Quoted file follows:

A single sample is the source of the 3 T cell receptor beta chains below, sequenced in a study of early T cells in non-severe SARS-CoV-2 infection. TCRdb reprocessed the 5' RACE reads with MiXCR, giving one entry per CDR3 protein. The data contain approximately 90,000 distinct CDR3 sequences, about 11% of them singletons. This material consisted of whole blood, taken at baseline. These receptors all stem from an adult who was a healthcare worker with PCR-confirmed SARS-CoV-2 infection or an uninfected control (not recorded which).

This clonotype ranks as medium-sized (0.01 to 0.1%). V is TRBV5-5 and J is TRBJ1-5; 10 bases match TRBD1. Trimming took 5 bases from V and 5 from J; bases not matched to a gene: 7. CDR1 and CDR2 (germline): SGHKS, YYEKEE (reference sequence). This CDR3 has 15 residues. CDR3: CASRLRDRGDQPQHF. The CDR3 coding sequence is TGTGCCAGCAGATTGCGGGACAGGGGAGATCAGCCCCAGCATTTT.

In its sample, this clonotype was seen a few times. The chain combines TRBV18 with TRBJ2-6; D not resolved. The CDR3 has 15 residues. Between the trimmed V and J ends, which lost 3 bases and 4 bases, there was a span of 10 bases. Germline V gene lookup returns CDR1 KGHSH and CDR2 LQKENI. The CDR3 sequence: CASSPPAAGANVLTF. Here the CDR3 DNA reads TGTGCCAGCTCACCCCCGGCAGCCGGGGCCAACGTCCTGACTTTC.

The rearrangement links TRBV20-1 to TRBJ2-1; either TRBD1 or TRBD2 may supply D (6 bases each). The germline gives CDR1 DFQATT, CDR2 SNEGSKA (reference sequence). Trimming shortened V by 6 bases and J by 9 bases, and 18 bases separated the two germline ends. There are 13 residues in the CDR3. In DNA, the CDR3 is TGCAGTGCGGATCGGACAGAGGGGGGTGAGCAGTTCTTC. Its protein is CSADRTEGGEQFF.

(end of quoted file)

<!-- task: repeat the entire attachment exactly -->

A single sample is the source of the 3 T cell receptor beta chains below, sequenced in a study of early T cells in non-severe SARS-CoV-2 infection. TCRdb reprocessed the 5' RACE reads with MiXCR, giving one entry per CDR3 protein. The data contain approximately 90,000 distinct CDR3 sequences, about 11% of them singletons. This material consisted of whole blood, taken at baseline. These receptors all stem from an adult who was a healthcare worker with PCR-confirmed SARS-CoV-2 infection or an uninfected control (not recorded which).

This clonotype ranks as medium-sized (0.01 to 0.1%). V is TRBV5-5 and J is TRBJ1-5; 10 bases match TRBD1. Trimming took 5 bases from V and 5 from J; bases not matched to a gene: 7. CDR1 and CDR2 (germline): SGHKS, YYEKEE (reference sequence). This CDR3 has 15 residues. CDR3: CASRLRDRGDQPQHF. The CDR3 coding sequence is TGTGCCAGCAGATTGCGGGACAGGGGAGATCAGCCCCAGCATTTT.

In its sample, this clonotype was seen a few times. The chain combines TRBV18 with TRBJ2-6; D not resolved. The CDR3 has 15 residues. Between the trimmed V and J ends, which lost 3 bases and 4 bases, there was a span of 10 bases. Germline V gene lookup returns CDR1 KGHSH and CDR2 LQKENI. The CDR3 sequence: CASSPPAAGANVLTF. Here the CDR3 DNA reads TGTGCCAGCTCACCCCCGGCAGCCGGGGCCAACGTCCTGACTTTC.

The rearrangement links TRBV20-1 to TRBJ2-1; either TRBD1 or TRBD2 may supply D (6 bases each). The germline gives CDR1 DFQATT, CDR2 SNEGSKA (reference sequence). Trimming shortened V by 6 bases and J by 9 bases, and 18 bases separated the two germline ends. There are 13 residues in the CDR3. In DNA, the CDR3 is TGCAGTGCGGATCGGACAGAGGGGGGTGAGCAGTTCTTC. Its protein is CSADRTEGGEQFF.